BY GINA G. SCALA
Even as the most densely populated coastal communities along the Eastern seaboard deal with the aftermath of Hurricane Sandy, the countdown to Christmas has begun. It seems to start earlier each year as retailers decorate stores before Halloween has come and slowly the airwaves are abuzz with toys for children; jewelry for women and cars for men.
And this year, the countdown has 45 percent of Americans wishing they could skip the holiday season because of the financial pressure, according to a new Think Finance poll. The survey also found these pollsters’ stress from holiday expenses is high or extremely high.
About 45 percent of those asked said they don’t expect to have enough money to cover holiday costs this year and 85 percent said they will spend the same amount on gifts this year or less, according to the poll. Only about a quarter of those polled said they planned to spend up to $1,000 on gifts, while 54 percent said the plan to spend $500 or less.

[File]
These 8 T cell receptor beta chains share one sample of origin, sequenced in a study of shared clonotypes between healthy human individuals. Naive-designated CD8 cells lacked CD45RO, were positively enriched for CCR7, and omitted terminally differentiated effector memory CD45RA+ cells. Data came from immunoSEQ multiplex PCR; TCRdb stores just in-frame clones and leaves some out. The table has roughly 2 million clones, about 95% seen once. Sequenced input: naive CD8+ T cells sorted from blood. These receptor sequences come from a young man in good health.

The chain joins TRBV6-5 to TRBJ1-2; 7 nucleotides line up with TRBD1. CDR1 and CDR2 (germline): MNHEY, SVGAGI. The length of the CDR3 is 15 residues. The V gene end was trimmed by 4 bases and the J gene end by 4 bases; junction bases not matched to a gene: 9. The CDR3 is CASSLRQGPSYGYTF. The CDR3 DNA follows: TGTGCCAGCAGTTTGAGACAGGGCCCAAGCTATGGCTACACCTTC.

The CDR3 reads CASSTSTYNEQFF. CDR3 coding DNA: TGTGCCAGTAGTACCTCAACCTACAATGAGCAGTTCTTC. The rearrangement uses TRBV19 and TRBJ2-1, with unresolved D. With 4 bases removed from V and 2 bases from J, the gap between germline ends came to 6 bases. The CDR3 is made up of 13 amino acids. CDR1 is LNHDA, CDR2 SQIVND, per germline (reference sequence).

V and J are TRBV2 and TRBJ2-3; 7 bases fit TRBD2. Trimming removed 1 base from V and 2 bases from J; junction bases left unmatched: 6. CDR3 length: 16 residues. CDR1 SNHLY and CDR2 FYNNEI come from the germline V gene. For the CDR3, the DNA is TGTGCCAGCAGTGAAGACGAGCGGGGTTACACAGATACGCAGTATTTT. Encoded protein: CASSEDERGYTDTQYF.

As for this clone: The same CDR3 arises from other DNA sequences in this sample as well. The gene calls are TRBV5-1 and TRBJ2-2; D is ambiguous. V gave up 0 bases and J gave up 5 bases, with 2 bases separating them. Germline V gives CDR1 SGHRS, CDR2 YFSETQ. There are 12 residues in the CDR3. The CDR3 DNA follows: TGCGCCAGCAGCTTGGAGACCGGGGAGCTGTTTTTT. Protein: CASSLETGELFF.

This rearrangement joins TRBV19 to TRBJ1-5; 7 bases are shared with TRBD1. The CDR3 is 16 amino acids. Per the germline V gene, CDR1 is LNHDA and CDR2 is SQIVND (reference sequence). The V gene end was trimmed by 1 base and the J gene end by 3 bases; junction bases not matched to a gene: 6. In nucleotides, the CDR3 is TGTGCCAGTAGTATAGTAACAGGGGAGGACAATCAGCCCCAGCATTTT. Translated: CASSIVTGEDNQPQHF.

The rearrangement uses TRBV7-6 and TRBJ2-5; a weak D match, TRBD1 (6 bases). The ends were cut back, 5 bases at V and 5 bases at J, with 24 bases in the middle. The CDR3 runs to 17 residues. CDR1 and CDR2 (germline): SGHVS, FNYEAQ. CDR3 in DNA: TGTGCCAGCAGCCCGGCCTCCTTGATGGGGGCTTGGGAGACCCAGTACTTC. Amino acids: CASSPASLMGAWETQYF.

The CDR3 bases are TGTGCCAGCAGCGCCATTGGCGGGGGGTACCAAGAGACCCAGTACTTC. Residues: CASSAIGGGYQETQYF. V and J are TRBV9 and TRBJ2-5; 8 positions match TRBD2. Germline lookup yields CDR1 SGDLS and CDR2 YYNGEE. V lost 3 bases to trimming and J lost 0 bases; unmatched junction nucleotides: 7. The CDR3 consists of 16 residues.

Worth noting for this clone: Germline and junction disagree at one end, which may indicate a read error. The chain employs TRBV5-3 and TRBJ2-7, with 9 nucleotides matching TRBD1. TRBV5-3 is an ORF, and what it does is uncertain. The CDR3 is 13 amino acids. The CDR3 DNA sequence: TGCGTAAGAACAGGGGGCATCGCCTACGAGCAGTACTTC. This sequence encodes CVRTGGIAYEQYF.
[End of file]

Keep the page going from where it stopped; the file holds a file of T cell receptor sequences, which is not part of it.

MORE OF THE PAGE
"The economy has shown gradual improvement in recent years, but everyday Americans are still working hard to cover expenses making holiday spending particularly stressful," Ken Rees, CEO of Finance, said in a statement accompanying the release of the poll.
The survey found 41 percent of pollsters said they would use store layaway programs; 50 percent of those individuals earn $75,000 to $99,999 and 32 percent of those earning more than $100,000 have used the layaway program.
"The fact that people across income levels are turning to layaway makes it clear that we need more financial options,” Rees said. Nearly two-thirds or 68 percent of those polled agree.
With 41 percent of respondents saying they could survive without a paycheck for just two weeks and another 25 percent saying they could get by for a month, is it any wonder the holidays are stressful.
“Many of us feel financial stress around the holidays, but for those who are already struggling, this can be a particularly difficult time of year,” Rees said.
Think Finance is a provider of payday loans and other financial services for consumers with limited or no access to banking services. Recently, it surveyed 1,000 Americans across all income levels that use various forms of alternative financial services — including payday loans, prepaid debit cards and direct deposit advances.